{Etsy print by kmberggren}
{Etsy print by kmberggren}

I think I might have been a) in denial b) not paying attention c) intentionally left in the dark

on the day my friends, caregivers, teachers and family members talked about or kept silent about having children.

Because I don’t remember anyone telling me the following:

  1. I would age faster than the President of the United States.
  2. The pregnancy mask would stay and permanently turn me into a raccoon face.
  3. That Babies R’Us would suddenly do to me what women’s clothing and makeup stores used to do for me.
  4. I would suddenly turn into my mom.
  5. How painful childbirth is.
  6. How physically exhausting being a parent is.
  7. How your friendships will change.
  8. How everything you ever thought you knew about yourself, your partner and life would change. Forever.
  9. That trips anywhere (even to the restroom) would be a giant feat.
  10. That a good day would look like a relatively clean house, a relatively clean baby and a relatively clean me.

Those are all the bad things. Because seriously motherhood is a strange thing. Vomit-inducing and heart-wrenchingly painful, and an amazing blessing all wrapped up in one messy basket of crazy indescribable fun.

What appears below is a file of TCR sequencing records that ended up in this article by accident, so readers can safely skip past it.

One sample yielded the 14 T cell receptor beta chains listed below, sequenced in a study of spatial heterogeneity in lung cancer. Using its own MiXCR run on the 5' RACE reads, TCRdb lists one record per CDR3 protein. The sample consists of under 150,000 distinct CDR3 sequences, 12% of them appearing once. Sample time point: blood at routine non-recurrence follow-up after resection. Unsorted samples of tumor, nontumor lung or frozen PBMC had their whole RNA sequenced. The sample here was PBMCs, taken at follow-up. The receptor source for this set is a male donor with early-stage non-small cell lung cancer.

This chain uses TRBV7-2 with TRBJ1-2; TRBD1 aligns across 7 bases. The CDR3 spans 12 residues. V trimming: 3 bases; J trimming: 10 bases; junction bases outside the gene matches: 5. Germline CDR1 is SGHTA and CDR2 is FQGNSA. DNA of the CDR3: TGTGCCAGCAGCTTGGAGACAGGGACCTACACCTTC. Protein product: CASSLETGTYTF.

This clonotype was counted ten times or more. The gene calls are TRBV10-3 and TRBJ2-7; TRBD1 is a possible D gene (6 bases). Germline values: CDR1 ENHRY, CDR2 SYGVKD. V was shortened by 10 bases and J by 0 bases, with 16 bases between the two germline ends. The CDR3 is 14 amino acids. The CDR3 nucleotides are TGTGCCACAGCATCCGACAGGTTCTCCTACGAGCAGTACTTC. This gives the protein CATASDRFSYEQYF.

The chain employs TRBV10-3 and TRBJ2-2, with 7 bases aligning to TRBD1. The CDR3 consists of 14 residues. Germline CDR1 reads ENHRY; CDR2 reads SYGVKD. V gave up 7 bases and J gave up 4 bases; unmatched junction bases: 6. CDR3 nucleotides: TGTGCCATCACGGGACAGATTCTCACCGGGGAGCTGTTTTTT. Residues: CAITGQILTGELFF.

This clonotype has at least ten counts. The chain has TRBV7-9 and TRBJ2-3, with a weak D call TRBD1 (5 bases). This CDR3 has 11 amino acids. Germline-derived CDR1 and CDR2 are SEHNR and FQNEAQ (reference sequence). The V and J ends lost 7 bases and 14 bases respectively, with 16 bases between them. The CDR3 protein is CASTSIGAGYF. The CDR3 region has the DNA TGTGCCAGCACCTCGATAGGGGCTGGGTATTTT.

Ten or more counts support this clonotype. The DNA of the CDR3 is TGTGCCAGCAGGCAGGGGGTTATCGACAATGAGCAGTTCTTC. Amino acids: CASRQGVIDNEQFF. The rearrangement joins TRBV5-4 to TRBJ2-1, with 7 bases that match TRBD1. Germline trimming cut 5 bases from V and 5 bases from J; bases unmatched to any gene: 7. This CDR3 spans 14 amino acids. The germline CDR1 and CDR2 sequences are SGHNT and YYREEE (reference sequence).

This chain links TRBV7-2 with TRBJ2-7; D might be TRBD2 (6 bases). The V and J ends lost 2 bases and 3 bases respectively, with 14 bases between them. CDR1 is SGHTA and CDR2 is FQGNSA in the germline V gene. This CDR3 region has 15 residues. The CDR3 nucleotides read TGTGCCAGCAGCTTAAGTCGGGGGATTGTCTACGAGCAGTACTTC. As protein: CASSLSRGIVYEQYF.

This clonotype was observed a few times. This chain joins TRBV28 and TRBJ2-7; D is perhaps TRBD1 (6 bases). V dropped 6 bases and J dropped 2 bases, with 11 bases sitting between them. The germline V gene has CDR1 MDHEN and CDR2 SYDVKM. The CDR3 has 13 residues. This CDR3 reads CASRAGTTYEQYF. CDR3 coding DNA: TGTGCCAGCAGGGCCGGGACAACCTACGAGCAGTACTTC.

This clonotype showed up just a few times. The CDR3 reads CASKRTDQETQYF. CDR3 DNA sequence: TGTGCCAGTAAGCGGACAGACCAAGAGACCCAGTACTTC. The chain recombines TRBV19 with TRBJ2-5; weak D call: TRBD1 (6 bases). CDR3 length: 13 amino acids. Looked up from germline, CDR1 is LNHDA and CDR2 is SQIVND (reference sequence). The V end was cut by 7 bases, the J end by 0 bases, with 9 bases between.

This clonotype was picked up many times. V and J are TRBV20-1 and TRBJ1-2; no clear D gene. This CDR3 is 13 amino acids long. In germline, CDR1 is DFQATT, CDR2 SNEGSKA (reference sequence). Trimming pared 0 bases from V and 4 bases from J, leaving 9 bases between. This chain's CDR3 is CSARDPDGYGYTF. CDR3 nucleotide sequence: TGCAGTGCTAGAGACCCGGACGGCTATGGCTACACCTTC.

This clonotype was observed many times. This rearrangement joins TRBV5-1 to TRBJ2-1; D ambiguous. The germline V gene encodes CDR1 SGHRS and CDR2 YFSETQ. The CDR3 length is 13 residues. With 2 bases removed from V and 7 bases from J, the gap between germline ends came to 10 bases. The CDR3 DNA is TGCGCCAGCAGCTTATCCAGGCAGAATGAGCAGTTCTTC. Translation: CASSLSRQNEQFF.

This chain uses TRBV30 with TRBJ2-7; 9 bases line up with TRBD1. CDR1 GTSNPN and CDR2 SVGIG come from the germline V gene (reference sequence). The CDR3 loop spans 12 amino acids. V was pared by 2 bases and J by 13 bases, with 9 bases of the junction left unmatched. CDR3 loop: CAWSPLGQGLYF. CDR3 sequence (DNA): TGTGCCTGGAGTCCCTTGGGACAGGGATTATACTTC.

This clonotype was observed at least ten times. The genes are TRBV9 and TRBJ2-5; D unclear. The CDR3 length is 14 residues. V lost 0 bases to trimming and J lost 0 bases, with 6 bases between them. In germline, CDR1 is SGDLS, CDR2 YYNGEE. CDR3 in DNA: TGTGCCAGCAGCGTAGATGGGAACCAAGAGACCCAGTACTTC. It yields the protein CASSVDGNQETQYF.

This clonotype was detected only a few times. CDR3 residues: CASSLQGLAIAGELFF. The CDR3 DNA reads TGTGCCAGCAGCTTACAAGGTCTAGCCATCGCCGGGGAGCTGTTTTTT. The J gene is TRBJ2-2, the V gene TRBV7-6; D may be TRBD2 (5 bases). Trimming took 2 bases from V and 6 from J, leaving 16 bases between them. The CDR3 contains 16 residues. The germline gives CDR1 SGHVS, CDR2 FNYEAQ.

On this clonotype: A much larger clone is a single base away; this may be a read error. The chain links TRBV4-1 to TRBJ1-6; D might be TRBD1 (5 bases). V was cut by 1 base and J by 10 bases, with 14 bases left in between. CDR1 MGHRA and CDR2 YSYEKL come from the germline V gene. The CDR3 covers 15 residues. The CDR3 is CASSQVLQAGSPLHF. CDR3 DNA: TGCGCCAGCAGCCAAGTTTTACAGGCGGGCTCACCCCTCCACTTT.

And the most surprising thing of all of this is that I’m writing it. I never thought I would be a parent. It was not my dream. But being the mother of my son is the best and the hardest thing that’s ever happened to me.

In honor of Mother’s Day, and this being my first one ever, I thought I’d share the good, bad and the ugly. Truthfully, the good parts were also surprising. I didn’t know, for example…

How much you could love another human being or that my love for him would trump my love for any furry friend I’ve ever owned. I didn’t know it was possible to go gaga googly eyes over a baby or that I could fall in love again (after my husband). I didn’t realize that life could get profoundly more meaningful or that I would want to be better, healthier and stronger for someone else. I didn’t know being a mother could be something to be proud of, that you earned it and that it would be harder than any other title I’d ever been given.

I never knew how much I could do with a pathetic amount of sleep. Being a mom pushes me past what I thought I was capable of physically and emotionally. And it’s continually inspired me personally and professionally.

I’m both grateful for the people who didn’t tell me about it so I could find out for myself and mad that I didn’t know about it sooner. But I’m writing this so you will know. Or relate. But hope you’ll spread the word. Motherhood is a lot more complicated, messy and insanely beautiful than we might think it is.

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